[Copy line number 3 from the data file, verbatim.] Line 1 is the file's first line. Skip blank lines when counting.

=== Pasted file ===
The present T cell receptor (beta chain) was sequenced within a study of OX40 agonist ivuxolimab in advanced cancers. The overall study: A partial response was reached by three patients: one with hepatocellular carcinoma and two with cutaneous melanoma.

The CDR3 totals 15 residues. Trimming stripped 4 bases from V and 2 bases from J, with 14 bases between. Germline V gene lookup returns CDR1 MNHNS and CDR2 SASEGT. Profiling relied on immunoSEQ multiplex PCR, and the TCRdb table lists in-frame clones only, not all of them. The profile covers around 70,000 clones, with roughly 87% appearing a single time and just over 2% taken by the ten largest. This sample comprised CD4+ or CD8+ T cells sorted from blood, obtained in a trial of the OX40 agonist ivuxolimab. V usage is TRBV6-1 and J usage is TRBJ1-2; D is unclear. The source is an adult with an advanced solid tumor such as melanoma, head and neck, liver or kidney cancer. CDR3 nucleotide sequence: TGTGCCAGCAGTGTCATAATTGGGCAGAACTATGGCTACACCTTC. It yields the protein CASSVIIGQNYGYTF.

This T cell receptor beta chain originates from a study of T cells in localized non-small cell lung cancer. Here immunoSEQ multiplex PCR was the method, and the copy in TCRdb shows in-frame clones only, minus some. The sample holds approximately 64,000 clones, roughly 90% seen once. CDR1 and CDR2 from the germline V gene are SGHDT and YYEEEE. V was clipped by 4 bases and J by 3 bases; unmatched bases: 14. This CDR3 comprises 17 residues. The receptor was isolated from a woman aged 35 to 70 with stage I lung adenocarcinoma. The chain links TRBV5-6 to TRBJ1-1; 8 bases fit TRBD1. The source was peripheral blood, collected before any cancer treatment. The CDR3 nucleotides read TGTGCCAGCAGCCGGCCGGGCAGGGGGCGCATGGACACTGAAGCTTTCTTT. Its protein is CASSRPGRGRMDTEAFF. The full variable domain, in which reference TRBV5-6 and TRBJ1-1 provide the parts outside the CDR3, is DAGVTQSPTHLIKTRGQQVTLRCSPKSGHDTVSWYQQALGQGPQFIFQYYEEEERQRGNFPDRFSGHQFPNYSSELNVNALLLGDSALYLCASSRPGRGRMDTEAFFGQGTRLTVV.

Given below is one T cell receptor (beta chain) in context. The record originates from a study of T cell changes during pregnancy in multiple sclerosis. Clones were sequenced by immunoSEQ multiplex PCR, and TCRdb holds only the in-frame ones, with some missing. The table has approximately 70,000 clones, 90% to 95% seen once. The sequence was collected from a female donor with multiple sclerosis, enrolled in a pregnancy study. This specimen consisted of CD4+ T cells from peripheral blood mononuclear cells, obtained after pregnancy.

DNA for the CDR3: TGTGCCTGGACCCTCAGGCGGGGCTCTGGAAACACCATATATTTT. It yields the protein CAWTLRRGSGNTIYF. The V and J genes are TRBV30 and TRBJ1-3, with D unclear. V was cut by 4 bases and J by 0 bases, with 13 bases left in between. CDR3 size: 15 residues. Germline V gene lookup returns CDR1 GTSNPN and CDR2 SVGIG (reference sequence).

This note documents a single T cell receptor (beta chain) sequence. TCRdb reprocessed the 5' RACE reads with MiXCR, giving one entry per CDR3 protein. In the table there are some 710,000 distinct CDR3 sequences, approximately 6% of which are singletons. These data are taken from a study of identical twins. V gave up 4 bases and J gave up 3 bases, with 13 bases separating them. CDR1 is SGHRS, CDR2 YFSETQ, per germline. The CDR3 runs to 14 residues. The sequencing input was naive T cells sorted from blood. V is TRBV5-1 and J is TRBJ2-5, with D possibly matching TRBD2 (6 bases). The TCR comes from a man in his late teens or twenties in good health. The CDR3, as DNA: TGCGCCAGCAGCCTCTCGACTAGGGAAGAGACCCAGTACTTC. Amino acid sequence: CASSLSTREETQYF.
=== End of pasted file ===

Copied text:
This T cell receptor beta chain originates from a study of T cells in localized non-small cell lung cancer. Here immunoSEQ multiplex PCR was the method, and the copy in TCRdb shows in-frame clones only, minus some. The sample holds approximately 64,000 clones, roughly 90% seen once. CDR1 and CDR2 from the germline V gene are SGHDT and YYEEEE. V was clipped by 4 bases and J by 3 bases; unmatched bases: 14. This CDR3 comprises 17 residues. The receptor was isolated from a woman aged 35 to 70 with stage I lung adenocarcinoma. The chain links TRBV5-6 to TRBJ1-1; 8 bases fit TRBD1. The source was peripheral blood, collected before any cancer treatment. The CDR3 nucleotides read TGTGCCAGCAGCCGGCCGGGCAGGGGGCGCATGGACACTGAAGCTTTCTTT. Its protein is CASSRPGRGRMDTEAFF. The full variable domain, in which reference TRBV5-6 and TRBJ1-1 provide the parts outside the CDR3, is DAGVTQSPTHLIKTRGQQVTLRCSPKSGHDTVSWYQQALGQGPQFIFQYYEEEERQRGNFPDRFSGHQFPNYSSELNVNALLLGDSALYLCASSRPGRGRMDTEAFFGQGTRLTVV.